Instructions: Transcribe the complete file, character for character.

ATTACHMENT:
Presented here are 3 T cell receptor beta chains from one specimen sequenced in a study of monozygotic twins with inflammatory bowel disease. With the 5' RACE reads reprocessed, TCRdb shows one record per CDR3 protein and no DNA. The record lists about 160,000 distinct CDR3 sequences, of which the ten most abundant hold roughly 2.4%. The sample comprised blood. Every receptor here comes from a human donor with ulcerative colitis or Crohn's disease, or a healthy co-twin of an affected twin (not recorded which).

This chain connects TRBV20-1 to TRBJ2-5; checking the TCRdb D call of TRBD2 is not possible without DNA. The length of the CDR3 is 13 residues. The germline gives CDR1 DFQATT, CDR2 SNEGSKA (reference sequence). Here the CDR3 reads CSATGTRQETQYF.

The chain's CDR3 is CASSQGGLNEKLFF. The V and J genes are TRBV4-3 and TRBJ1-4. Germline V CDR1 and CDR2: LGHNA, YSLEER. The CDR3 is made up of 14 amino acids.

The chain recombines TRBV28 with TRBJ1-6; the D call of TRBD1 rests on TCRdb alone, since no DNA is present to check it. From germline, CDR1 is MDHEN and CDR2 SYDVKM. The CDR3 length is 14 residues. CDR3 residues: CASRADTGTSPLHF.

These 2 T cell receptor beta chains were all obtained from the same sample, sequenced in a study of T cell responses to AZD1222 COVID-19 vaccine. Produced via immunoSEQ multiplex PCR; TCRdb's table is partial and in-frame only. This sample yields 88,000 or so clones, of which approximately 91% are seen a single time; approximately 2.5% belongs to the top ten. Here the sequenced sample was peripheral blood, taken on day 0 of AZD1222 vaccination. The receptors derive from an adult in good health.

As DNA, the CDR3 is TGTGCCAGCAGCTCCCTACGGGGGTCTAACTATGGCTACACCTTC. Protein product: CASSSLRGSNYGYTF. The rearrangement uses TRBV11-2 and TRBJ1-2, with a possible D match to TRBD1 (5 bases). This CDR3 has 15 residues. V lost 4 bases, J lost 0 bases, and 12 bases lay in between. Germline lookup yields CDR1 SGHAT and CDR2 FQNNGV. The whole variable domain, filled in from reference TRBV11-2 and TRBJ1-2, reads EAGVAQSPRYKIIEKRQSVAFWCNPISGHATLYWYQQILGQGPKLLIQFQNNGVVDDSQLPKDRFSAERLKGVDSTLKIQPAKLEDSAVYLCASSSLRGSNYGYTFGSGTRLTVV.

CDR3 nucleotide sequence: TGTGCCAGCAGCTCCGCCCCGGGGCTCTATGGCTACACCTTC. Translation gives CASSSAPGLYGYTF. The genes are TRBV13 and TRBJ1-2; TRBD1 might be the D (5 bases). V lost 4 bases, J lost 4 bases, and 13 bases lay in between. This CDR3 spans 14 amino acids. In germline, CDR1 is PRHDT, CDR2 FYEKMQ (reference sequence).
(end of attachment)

Presented here are 3 T cell receptor beta chains from one specimen sequenced in a study of monozygotic twins with inflammatory bowel disease. With the 5' RACE reads reprocessed, TCRdb shows one record per CDR3 protein and no DNA. The record lists about 160,000 distinct CDR3 sequences, of which the ten most abundant hold roughly 2.4%. The sample comprised blood. Every receptor here comes from a human donor with ulcerative colitis or Crohn's disease, or a healthy co-twin of an affected twin (not recorded which).

This chain connects TRBV20-1 to TRBJ2-5; checking the TCRdb D call of TRBD2 is not possible without DNA. The length of the CDR3 is 13 residues. The germline gives CDR1 DFQATT, CDR2 SNEGSKA (reference sequence). Here the CDR3 reads CSATGTRQETQYF.

The chain's CDR3 is CASSQGGLNEKLFF. The V and J genes are TRBV4-3 and TRBJ1-4. Germline V CDR1 and CDR2: LGHNA, YSLEER. The CDR3 is made up of 14 amino acids.

The chain recombines TRBV28 with TRBJ1-6; the D call of TRBD1 rests on TCRdb alone, since no DNA is present to check it. From germline, CDR1 is MDHEN and CDR2 SYDVKM. The CDR3 length is 14 residues. CDR3 residues: CASRADTGTSPLHF.

These 2 T cell receptor beta chains were all obtained from the same sample, sequenced in a study of T cell responses to AZD1222 COVID-19 vaccine. Produced via immunoSEQ multiplex PCR; TCRdb's table is partial and in-frame only. This sample yields 88,000 or so clones, of which approximately 91% are seen a single time; approximately 2.5% belongs to the top ten. Here the sequenced sample was peripheral blood, taken on day 0 of AZD1222 vaccination. The receptors derive from an adult in good health.

As DNA, the CDR3 is TGTGCCAGCAGCTCCCTACGGGGGTCTAACTATGGCTACACCTTC. Protein product: CASSSLRGSNYGYTF. The rearrangement uses TRBV11-2 and TRBJ1-2, with a possible D match to TRBD1 (5 bases). This CDR3 has 15 residues. V lost 4 bases, J lost 0 bases, and 12 bases lay in between. Germline lookup yields CDR1 SGHAT and CDR2 FQNNGV. The whole variable domain, filled in from reference TRBV11-2 and TRBJ1-2, reads EAGVAQSPRYKIIEKRQSVAFWCNPISGHATLYWYQQILGQGPKLLIQFQNNGVVDDSQLPKDRFSAERLKGVDSTLKIQPAKLEDSAVYLCASSSLRGSNYGYTFGSGTRLTVV.

CDR3 nucleotide sequence: TGTGCCAGCAGCTCCGCCCCGGGGCTCTATGGCTACACCTTC. Translation gives CASSSAPGLYGYTF. The genes are TRBV13 and TRBJ1-2; TRBD1 might be the D (5 bases). V lost 4 bases, J lost 4 bases, and 13 bases lay in between. This CDR3 spans 14 amino acids. In germline, CDR1 is PRHDT, CDR2 FYEKMQ (reference sequence).